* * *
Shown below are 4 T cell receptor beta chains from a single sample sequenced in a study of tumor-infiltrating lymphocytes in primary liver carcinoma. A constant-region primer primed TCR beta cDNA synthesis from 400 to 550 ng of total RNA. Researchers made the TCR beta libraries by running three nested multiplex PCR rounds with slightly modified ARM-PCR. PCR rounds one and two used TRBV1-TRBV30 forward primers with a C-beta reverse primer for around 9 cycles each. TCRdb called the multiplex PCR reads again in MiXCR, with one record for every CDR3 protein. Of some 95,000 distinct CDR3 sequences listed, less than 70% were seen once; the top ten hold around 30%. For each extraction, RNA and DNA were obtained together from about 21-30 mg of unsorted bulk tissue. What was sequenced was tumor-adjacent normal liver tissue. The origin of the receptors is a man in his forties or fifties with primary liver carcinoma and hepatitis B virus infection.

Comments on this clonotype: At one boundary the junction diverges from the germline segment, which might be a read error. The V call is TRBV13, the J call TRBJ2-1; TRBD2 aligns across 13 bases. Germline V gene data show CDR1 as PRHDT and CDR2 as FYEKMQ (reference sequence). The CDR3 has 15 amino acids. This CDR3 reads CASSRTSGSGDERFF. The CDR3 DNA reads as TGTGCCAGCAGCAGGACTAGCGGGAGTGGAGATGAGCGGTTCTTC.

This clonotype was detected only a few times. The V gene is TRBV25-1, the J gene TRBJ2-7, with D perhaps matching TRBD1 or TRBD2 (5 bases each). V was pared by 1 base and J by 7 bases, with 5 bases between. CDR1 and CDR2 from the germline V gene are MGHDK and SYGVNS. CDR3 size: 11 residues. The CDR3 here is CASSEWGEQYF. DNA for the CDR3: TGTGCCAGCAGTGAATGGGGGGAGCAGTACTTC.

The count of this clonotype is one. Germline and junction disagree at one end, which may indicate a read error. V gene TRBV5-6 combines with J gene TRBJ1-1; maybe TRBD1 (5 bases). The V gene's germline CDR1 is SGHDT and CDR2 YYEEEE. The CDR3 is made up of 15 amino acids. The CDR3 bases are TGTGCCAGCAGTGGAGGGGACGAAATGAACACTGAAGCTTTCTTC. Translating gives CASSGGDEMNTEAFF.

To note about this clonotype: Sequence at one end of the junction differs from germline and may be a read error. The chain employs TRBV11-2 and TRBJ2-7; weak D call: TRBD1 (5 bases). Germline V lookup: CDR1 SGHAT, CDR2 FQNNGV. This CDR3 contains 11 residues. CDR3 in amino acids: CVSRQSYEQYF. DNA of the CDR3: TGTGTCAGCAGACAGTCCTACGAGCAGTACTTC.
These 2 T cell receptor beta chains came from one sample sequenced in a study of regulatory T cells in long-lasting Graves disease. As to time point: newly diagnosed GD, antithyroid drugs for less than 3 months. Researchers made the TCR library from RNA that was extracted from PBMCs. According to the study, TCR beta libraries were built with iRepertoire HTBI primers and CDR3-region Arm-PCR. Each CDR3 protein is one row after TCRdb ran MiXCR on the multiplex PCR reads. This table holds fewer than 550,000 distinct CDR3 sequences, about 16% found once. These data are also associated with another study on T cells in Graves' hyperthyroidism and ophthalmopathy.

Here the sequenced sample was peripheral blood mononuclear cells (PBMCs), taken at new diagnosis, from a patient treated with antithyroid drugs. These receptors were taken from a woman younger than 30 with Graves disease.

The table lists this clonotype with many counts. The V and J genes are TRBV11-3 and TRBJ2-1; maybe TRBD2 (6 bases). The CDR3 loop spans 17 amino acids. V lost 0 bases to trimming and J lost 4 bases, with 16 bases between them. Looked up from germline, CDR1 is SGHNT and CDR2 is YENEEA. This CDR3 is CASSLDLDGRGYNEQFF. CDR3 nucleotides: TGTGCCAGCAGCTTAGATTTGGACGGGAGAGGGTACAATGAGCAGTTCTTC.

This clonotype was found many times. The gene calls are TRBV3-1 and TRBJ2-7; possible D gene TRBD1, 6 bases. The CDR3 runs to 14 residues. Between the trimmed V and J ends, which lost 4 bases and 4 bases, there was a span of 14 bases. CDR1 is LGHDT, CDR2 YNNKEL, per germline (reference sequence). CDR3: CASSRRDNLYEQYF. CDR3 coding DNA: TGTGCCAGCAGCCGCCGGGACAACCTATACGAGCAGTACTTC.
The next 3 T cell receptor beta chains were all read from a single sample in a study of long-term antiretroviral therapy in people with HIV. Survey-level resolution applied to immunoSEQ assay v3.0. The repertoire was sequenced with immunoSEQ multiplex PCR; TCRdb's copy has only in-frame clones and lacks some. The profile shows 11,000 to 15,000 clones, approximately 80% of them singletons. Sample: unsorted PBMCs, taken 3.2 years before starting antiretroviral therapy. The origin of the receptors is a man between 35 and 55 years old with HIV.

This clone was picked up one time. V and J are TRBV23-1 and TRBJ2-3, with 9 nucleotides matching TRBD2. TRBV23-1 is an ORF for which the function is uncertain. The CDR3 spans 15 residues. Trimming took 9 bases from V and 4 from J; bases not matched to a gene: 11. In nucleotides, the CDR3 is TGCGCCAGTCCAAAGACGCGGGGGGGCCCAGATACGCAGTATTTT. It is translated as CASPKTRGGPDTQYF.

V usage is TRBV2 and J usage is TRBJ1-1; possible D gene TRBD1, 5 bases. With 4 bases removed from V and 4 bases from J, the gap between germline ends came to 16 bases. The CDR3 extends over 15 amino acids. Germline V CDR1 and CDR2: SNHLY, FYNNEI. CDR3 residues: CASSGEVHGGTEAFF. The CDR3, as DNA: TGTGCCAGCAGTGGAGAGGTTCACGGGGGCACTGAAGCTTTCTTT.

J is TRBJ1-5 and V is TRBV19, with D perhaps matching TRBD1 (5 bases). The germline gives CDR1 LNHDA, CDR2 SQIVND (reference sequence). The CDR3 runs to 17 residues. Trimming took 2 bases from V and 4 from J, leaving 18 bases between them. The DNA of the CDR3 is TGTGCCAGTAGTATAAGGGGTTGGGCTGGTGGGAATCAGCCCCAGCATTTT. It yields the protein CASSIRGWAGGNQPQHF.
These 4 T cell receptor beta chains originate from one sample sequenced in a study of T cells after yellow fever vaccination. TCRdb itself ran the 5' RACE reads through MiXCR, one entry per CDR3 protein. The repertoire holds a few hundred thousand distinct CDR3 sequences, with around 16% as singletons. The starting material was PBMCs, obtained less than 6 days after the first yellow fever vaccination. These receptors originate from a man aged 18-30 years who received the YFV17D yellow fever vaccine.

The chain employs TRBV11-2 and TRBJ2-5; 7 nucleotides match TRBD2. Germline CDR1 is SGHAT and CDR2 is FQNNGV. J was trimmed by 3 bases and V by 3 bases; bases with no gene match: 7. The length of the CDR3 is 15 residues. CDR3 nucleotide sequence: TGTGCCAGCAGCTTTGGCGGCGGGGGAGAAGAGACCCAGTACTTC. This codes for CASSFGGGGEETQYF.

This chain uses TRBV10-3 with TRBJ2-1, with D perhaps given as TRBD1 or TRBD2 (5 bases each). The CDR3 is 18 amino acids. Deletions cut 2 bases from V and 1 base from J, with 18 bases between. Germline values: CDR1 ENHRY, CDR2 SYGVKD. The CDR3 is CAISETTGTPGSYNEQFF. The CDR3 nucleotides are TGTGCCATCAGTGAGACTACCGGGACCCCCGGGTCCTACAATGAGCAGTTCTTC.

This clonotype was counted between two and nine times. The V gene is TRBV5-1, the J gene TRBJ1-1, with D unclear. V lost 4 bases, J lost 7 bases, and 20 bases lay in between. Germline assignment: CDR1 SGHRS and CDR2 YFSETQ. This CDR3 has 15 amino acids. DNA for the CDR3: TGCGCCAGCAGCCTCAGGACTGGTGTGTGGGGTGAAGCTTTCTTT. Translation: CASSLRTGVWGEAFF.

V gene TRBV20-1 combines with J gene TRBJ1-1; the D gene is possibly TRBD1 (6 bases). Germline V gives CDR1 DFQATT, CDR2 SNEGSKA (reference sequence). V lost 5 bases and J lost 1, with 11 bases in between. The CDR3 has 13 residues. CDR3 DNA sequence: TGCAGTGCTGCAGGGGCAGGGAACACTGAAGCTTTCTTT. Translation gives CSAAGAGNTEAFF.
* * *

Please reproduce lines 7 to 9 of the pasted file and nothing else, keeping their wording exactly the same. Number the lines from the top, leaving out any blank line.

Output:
Here the sequenced sample was peripheral blood mononuclear cells (PBMCs), taken at new diagnosis, from a patient treated with antithyroid drugs. These receptors were taken from a woman younger than 30 with Graves disease.

The table lists this clonotype with many counts. The V and J genes are TRBV11-3 and TRBJ2-1; maybe TRBD2 (6 bases). The CDR3 loop spans 17 amino acids. V lost 0 bases to trimming and J lost 4 bases, with 16 bases between them. Looked up from germline, CDR1 is SGHNT and CDR2 is YENEEA. This CDR3 is CASSLDLDGRGYNEQFF. CDR3 nucleotides: TGTGCCAGCAGCTTAGATTTGGACGGGAGAGGGTACAATGAGCAGTTCTTC.

This clonotype was found many times. The gene calls are TRBV3-1 and TRBJ2-7; possible D gene TRBD1, 6 bases. The CDR3 runs to 14 residues. Between the trimmed V and J ends, which lost 4 bases and 4 bases, there was a span of 14 bases. CDR1 is LGHDT, CDR2 YNNKEL, per germline (reference sequence). CDR3: CASSRRDNLYEQYF. CDR3 coding DNA: TGTGCCAGCAGCCGCCGGGACAACCTATACGAGCAGTACTTC.